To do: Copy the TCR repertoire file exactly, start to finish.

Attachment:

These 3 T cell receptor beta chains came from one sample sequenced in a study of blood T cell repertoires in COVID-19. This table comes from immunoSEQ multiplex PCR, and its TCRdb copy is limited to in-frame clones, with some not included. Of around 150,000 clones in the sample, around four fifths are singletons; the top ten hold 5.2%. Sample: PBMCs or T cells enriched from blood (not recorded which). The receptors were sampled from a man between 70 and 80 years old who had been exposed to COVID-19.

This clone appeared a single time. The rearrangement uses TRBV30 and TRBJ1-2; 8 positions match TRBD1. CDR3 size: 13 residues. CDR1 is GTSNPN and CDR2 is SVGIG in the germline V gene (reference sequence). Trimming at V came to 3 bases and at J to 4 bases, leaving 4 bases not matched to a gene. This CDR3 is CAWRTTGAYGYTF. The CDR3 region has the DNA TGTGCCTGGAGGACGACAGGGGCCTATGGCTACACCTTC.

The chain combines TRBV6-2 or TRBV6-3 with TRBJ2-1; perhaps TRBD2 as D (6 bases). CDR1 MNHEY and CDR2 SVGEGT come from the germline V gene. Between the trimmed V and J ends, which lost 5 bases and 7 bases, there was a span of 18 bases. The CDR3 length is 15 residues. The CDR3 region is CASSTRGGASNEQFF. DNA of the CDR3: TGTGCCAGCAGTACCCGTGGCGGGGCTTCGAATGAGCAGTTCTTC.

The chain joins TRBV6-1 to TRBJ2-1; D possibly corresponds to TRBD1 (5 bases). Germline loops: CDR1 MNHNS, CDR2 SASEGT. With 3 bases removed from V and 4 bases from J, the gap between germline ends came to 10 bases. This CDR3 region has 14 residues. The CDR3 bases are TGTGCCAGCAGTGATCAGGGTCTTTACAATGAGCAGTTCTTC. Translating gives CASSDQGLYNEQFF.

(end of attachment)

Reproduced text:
These 3 T cell receptor beta chains came from one sample sequenced in a study of blood T cell repertoires in COVID-19. This table comes from immunoSEQ multiplex PCR, and its TCRdb copy is limited to in-frame clones, with some not included. Of around 150,000 clones in the sample, around four fifths are singletons; the top ten hold 5.2%. Sample: PBMCs or T cells enriched from blood (not recorded which). The receptors were sampled from a man between 70 and 80 years old who had been exposed to COVID-19.

This clone appeared a single time. The rearrangement uses TRBV30 and TRBJ1-2; 8 positions match TRBD1. CDR3 size: 13 residues. CDR1 is GTSNPN and CDR2 is SVGIG in the germline V gene (reference sequence). Trimming at V came to 3 bases and at J to 4 bases, leaving 4 bases not matched to a gene. This CDR3 is CAWRTTGAYGYTF. The CDR3 region has the DNA TGTGCCTGGAGGACGACAGGGGCCTATGGCTACACCTTC.

The chain combines TRBV6-2 or TRBV6-3 with TRBJ2-1; perhaps TRBD2 as D (6 bases). CDR1 MNHEY and CDR2 SVGEGT come from the germline V gene. Between the trimmed V and J ends, which lost 5 bases and 7 bases, there was a span of 18 bases. The CDR3 length is 15 residues. The CDR3 region is CASSTRGGASNEQFF. DNA of the CDR3: TGTGCCAGCAGTACCCGTGGCGGGGCTTCGAATGAGCAGTTCTTC.

The chain joins TRBV6-1 to TRBJ2-1; D possibly corresponds to TRBD1 (5 bases). Germline loops: CDR1 MNHNS, CDR2 SASEGT. With 3 bases removed from V and 4 bases from J, the gap between germline ends came to 10 bases. This CDR3 region has 14 residues. The CDR3 bases are TGTGCCAGCAGTGATCAGGGTCTTTACAATGAGCAGTTCTTC. Translating gives CASSDQGLYNEQFF.